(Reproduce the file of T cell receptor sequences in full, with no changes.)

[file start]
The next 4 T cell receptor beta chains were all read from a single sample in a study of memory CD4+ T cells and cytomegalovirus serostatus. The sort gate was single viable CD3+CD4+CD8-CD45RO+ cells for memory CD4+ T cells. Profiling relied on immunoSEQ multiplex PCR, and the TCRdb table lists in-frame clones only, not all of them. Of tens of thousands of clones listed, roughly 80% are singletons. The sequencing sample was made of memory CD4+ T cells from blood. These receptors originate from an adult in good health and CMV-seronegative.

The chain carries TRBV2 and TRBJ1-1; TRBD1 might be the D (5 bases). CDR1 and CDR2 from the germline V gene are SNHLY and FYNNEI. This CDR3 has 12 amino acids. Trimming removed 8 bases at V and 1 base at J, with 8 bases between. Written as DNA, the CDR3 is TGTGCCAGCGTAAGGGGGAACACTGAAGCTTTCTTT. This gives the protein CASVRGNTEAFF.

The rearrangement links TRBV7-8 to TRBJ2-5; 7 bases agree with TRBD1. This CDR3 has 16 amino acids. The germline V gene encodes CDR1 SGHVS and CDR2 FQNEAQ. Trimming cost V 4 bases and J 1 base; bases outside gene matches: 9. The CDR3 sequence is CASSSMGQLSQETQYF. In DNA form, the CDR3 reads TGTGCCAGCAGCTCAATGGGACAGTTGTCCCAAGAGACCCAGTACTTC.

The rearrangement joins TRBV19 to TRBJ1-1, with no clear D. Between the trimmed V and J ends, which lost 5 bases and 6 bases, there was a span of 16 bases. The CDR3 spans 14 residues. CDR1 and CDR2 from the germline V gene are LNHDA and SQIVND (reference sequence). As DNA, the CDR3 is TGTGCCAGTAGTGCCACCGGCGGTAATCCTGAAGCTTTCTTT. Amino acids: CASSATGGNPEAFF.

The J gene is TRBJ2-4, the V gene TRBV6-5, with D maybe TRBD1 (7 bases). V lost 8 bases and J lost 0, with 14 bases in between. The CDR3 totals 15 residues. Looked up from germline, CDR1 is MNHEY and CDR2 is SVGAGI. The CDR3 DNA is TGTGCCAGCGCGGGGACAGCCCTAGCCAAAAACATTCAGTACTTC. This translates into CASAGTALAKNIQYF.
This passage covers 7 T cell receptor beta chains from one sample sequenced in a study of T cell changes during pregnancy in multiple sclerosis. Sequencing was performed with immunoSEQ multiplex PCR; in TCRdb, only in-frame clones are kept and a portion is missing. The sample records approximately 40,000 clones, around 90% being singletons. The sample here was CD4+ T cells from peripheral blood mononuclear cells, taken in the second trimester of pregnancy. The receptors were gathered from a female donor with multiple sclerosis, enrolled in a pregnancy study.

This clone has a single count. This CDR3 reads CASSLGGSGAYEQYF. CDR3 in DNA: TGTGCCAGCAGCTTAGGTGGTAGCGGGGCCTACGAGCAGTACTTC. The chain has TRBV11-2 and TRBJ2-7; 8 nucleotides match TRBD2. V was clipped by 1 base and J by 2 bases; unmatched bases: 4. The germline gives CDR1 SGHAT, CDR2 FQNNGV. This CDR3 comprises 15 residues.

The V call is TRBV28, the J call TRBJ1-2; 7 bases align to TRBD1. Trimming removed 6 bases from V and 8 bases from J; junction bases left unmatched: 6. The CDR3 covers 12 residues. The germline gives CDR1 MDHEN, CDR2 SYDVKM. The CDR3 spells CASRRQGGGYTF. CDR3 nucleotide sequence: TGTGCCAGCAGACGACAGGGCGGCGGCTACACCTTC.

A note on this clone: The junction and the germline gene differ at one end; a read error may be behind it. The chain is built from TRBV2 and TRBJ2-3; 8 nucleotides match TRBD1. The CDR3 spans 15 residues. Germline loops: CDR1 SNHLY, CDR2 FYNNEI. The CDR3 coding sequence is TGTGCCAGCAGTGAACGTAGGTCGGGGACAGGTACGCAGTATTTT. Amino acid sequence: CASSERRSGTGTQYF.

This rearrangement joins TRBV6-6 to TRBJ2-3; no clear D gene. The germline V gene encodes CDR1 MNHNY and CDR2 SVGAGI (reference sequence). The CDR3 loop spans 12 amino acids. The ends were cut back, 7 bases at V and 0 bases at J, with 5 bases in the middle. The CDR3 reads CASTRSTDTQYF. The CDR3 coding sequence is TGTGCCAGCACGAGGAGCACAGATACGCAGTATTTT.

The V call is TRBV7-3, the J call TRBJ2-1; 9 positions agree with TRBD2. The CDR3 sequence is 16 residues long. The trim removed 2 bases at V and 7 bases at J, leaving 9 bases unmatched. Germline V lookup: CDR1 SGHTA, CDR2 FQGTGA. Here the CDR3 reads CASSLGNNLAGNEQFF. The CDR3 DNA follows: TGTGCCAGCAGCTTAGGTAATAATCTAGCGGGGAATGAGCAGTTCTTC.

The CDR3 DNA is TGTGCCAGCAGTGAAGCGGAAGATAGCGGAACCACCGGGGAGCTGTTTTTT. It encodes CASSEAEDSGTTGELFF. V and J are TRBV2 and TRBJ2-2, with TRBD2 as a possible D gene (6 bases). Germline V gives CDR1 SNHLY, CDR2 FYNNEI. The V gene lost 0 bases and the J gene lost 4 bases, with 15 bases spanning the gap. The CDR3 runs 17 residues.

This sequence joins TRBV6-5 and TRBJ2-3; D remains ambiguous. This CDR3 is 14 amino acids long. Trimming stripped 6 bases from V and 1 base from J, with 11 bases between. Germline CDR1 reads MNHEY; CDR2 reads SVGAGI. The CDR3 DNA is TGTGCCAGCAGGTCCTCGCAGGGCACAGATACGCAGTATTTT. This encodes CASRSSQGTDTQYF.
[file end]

The next 4 T cell receptor beta chains were all read from a single sample in a study of memory CD4+ T cells and cytomegalovirus serostatus. The sort gate was single viable CD3+CD4+CD8-CD45RO+ cells for memory CD4+ T cells. Profiling relied on immunoSEQ multiplex PCR, and the TCRdb table lists in-frame clones only, not all of them. Of tens of thousands of clones listed, roughly 80% are singletons. The sequencing sample was made of memory CD4+ T cells from blood. These receptors originate from an adult in good health and CMV-seronegative.

The chain carries TRBV2 and TRBJ1-1; TRBD1 might be the D (5 bases). CDR1 and CDR2 from the germline V gene are SNHLY and FYNNEI. This CDR3 has 12 amino acids. Trimming removed 8 bases at V and 1 base at J, with 8 bases between. Written as DNA, the CDR3 is TGTGCCAGCGTAAGGGGGAACACTGAAGCTTTCTTT. This gives the protein CASVRGNTEAFF.

The rearrangement links TRBV7-8 to TRBJ2-5; 7 bases agree with TRBD1. This CDR3 has 16 amino acids. The germline V gene encodes CDR1 SGHVS and CDR2 FQNEAQ. Trimming cost V 4 bases and J 1 base; bases outside gene matches: 9. The CDR3 sequence is CASSSMGQLSQETQYF. In DNA form, the CDR3 reads TGTGCCAGCAGCTCAATGGGACAGTTGTCCCAAGAGACCCAGTACTTC.

The rearrangement joins TRBV19 to TRBJ1-1, with no clear D. Between the trimmed V and J ends, which lost 5 bases and 6 bases, there was a span of 16 bases. The CDR3 spans 14 residues. CDR1 and CDR2 from the germline V gene are LNHDA and SQIVND (reference sequence). As DNA, the CDR3 is TGTGCCAGTAGTGCCACCGGCGGTAATCCTGAAGCTTTCTTT. Amino acids: CASSATGGNPEAFF.

The J gene is TRBJ2-4, the V gene TRBV6-5, with D maybe TRBD1 (7 bases). V lost 8 bases and J lost 0, with 14 bases in between. The CDR3 totals 15 residues. Looked up from germline, CDR1 is MNHEY and CDR2 is SVGAGI. The CDR3 DNA is TGTGCCAGCGCGGGGACAGCCCTAGCCAAAAACATTCAGTACTTC. This translates into CASAGTALAKNIQYF.
This passage covers 7 T cell receptor beta chains from one sample sequenced in a study of T cell changes during pregnancy in multiple sclerosis. Sequencing was performed with immunoSEQ multiplex PCR; in TCRdb, only in-frame clones are kept and a portion is missing. The sample records approximately 40,000 clones, around 90% being singletons. The sample here was CD4+ T cells from peripheral blood mononuclear cells, taken in the second trimester of pregnancy. The receptors were gathered from a female donor with multiple sclerosis, enrolled in a pregnancy study.

This clone has a single count. This CDR3 reads CASSLGGSGAYEQYF. CDR3 in DNA: TGTGCCAGCAGCTTAGGTGGTAGCGGGGCCTACGAGCAGTACTTC. The chain has TRBV11-2 and TRBJ2-7; 8 nucleotides match TRBD2. V was clipped by 1 base and J by 2 bases; unmatched bases: 4. The germline gives CDR1 SGHAT, CDR2 FQNNGV. This CDR3 comprises 15 residues.

The V call is TRBV28, the J call TRBJ1-2; 7 bases align to TRBD1. Trimming removed 6 bases from V and 8 bases from J; junction bases left unmatched: 6. The CDR3 covers 12 residues. The germline gives CDR1 MDHEN, CDR2 SYDVKM. The CDR3 spells CASRRQGGGYTF. CDR3 nucleotide sequence: TGTGCCAGCAGACGACAGGGCGGCGGCTACACCTTC.

A note on this clone: The junction and the germline gene differ at one end; a read error may be behind it. The chain is built from TRBV2 and TRBJ2-3; 8 nucleotides match TRBD1. The CDR3 spans 15 residues. Germline loops: CDR1 SNHLY, CDR2 FYNNEI. The CDR3 coding sequence is TGTGCCAGCAGTGAACGTAGGTCGGGGACAGGTACGCAGTATTTT. Amino acid sequence: CASSERRSGTGTQYF.

This rearrangement joins TRBV6-6 to TRBJ2-3; no clear D gene. The germline V gene encodes CDR1 MNHNY and CDR2 SVGAGI (reference sequence). The CDR3 loop spans 12 amino acids. The ends were cut back, 7 bases at V and 0 bases at J, with 5 bases in the middle. The CDR3 reads CASTRSTDTQYF. The CDR3 coding sequence is TGTGCCAGCACGAGGAGCACAGATACGCAGTATTTT.

The V call is TRBV7-3, the J call TRBJ2-1; 9 positions agree with TRBD2. The CDR3 sequence is 16 residues long. The trim removed 2 bases at V and 7 bases at J, leaving 9 bases unmatched. Germline V lookup: CDR1 SGHTA, CDR2 FQGTGA. Here the CDR3 reads CASSLGNNLAGNEQFF. The CDR3 DNA follows: TGTGCCAGCAGCTTAGGTAATAATCTAGCGGGGAATGAGCAGTTCTTC.

The CDR3 DNA is TGTGCCAGCAGTGAAGCGGAAGATAGCGGAACCACCGGGGAGCTGTTTTTT. It encodes CASSEAEDSGTTGELFF. V and J are TRBV2 and TRBJ2-2, with TRBD2 as a possible D gene (6 bases). Germline V gives CDR1 SNHLY, CDR2 FYNNEI. The V gene lost 0 bases and the J gene lost 4 bases, with 15 bases spanning the gap. The CDR3 runs 17 residues.

This sequence joins TRBV6-5 and TRBJ2-3; D remains ambiguous. This CDR3 is 14 amino acids long. Trimming stripped 6 bases from V and 1 base from J, with 11 bases between. Germline CDR1 reads MNHEY; CDR2 reads SVGAGI. The CDR3 DNA is TGTGCCAGCAGGTCCTCGCAGGGCACAGATACGCAGTATTTT. This encodes CASRSSQGTDTQYF.